Among the things that have gone un-noticed is that the paper introduced a size-dependent indicator for performance. Wennerås & Wold simply added the journal impact factors per publication into one measure. That made it possible to do the type of regression analysis with the internationally renowned conclusions.
Let’s look how the W&W study has been received by analysing three prominent examples. The first example is the large Waisbren study. They (Waisren et al. 2008) used data on 6,319 applications by 2,840 faculty at Harvard Med School-affiliated institutions. Focusing on gender disparities in grant applications and funding, their finding is that women and men are equally successful, and that only marginal differences occur after controlling for academic rank. These are interesting results but not really what Wennerås & Wold were doing: predicting the competence score from past performance and gender. If we consider all articles that cite the Waisbren study, we find that none but one paper out of 47 mentions ‘score’ as a central concept.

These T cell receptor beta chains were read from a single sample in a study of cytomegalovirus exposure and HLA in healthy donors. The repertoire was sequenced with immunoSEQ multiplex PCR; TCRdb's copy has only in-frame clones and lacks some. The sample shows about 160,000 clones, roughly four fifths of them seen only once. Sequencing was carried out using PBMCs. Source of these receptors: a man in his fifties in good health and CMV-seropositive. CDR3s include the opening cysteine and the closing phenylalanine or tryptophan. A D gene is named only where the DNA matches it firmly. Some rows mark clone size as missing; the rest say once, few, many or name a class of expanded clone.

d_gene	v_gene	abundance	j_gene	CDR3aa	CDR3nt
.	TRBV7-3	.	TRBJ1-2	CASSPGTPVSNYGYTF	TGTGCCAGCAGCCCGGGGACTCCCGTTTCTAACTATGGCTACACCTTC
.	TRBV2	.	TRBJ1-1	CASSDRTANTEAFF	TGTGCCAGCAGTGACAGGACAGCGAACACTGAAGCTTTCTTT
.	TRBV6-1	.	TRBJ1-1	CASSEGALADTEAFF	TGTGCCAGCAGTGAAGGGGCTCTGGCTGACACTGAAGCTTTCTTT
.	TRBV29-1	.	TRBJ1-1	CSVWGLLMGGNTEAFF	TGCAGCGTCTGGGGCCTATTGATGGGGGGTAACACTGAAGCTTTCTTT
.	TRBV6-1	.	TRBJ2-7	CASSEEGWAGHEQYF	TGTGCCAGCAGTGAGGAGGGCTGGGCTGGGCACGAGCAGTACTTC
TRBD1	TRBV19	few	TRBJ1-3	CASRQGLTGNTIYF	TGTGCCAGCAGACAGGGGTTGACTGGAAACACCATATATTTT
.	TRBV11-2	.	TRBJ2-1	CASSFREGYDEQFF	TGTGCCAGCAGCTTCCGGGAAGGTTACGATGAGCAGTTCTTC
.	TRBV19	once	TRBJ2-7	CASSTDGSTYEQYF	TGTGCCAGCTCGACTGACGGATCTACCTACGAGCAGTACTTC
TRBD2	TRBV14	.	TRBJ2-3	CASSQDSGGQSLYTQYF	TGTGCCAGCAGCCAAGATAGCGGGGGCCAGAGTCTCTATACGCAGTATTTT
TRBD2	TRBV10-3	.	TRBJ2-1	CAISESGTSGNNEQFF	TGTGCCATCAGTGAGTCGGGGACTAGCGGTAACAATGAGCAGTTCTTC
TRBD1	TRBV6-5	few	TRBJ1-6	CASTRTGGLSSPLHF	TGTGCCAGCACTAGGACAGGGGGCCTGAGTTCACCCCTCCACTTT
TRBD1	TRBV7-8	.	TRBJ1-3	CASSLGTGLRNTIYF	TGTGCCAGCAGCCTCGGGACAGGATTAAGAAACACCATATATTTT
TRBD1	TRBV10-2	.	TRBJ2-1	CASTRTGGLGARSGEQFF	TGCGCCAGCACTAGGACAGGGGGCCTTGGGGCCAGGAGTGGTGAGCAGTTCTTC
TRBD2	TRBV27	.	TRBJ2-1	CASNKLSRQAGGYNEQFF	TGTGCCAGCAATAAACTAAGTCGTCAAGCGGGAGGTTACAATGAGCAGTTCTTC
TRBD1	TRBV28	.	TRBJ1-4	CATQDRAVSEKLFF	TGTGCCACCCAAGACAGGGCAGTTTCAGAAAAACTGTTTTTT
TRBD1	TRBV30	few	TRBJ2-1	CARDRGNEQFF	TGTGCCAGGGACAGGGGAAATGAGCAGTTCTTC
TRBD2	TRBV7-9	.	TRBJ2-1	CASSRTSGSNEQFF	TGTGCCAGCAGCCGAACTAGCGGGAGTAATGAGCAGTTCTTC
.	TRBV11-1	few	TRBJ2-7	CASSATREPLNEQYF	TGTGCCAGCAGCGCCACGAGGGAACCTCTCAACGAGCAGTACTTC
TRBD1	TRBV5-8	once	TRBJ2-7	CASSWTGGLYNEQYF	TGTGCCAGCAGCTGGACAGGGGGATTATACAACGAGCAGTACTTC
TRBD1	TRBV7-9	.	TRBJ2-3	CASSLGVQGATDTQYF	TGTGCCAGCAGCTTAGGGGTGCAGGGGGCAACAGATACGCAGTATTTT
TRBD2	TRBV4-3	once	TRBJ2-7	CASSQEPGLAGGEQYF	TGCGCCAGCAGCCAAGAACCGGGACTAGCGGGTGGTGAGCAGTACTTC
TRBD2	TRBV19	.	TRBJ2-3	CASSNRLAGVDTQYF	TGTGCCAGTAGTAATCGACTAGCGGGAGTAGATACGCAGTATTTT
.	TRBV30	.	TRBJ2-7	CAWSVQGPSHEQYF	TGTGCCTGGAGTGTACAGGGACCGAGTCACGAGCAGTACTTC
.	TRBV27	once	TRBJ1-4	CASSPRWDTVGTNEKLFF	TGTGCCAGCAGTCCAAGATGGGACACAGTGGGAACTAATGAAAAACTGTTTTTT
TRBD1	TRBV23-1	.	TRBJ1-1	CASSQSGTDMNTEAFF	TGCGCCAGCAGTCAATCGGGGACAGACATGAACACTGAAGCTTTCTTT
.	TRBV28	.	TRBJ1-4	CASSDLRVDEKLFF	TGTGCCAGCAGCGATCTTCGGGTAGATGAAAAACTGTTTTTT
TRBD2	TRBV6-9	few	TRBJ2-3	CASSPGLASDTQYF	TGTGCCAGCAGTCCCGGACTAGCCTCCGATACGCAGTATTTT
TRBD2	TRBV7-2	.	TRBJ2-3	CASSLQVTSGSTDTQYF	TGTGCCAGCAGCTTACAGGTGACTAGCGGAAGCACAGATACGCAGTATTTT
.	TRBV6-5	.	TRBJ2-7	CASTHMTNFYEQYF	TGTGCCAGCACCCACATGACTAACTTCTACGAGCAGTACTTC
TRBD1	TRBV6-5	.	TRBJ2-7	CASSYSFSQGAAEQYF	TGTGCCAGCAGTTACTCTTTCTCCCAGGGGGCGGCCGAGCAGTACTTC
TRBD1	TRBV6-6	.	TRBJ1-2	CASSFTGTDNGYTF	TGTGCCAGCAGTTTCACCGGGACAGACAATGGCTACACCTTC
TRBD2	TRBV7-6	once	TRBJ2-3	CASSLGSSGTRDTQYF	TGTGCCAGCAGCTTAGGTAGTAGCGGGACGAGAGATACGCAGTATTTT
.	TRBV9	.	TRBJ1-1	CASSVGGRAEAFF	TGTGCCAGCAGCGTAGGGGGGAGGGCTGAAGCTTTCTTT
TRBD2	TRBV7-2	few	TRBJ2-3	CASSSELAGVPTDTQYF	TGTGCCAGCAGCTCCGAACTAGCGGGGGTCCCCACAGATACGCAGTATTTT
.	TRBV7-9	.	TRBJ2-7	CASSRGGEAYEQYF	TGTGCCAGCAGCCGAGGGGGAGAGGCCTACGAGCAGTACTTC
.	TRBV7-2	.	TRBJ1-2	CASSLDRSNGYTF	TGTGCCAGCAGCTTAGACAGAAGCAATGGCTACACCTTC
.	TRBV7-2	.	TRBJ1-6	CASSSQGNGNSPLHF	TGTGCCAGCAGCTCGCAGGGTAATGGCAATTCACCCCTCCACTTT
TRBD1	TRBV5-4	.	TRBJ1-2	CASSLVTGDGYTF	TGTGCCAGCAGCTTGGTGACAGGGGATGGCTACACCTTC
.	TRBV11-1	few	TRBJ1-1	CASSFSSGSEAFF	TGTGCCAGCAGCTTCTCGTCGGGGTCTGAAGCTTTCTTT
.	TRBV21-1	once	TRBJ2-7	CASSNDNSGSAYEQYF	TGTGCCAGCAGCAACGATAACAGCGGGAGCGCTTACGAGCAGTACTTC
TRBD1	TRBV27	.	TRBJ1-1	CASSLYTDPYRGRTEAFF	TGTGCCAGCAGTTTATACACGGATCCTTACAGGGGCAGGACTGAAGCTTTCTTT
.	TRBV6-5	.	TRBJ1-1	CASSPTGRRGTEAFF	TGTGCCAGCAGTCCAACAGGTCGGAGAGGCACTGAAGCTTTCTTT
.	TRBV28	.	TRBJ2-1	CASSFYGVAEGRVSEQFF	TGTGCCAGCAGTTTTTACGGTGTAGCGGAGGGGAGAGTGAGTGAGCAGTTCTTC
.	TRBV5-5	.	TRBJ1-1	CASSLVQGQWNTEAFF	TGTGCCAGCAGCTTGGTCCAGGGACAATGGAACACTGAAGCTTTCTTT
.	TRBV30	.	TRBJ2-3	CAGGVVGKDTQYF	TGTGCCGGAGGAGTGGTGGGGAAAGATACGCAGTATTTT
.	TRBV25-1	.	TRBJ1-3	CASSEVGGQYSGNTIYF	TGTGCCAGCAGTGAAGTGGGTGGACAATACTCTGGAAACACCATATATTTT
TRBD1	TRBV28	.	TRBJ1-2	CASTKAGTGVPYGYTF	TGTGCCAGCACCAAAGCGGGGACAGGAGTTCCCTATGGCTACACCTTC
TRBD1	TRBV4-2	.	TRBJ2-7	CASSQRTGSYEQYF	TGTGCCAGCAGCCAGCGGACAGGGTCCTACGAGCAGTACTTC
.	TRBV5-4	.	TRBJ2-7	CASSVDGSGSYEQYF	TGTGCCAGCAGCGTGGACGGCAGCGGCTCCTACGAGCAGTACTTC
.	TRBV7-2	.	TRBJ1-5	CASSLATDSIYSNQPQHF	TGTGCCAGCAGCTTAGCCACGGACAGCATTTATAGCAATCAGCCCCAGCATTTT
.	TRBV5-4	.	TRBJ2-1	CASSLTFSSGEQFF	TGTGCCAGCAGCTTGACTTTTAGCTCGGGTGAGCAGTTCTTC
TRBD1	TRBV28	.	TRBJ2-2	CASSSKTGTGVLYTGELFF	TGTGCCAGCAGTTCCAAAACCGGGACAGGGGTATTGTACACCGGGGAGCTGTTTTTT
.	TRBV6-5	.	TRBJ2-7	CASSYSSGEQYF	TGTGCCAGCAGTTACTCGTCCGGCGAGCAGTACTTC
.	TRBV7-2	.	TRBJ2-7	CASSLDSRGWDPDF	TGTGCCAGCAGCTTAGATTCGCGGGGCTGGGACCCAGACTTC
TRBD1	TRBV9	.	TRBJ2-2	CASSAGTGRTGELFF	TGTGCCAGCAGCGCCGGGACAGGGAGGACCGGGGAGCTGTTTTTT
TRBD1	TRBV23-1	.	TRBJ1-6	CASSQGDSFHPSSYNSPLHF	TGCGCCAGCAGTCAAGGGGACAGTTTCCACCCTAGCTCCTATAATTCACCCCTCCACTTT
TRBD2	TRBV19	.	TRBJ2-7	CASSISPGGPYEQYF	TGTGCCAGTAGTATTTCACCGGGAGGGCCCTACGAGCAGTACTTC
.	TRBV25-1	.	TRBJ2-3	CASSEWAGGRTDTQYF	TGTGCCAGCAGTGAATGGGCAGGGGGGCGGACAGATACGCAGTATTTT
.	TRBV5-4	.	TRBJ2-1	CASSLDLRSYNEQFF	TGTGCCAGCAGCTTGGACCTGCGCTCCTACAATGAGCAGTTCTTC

Many studies find that scholarly production and impact is significantly higher for male applicants. The latter is maybe the main finding from “the NIH-studies”: a number of studies on gender bias, based on NIH data from 2010 and onwards when the NIH opened up their project registers. There seem to be a unanimous agreement based on the finding that grant differences are due to the lower rate of publishing from women (e.g. Fridner et al. 2015; Evans & Moulder 2011; Kaufman & Chevan 2011; DesRoches et al. 2010). This might be the case, but with this we haven’t got a clarification on whether the peer system of NIH evaluates the female proposals the same way their male colleagues are evaluated.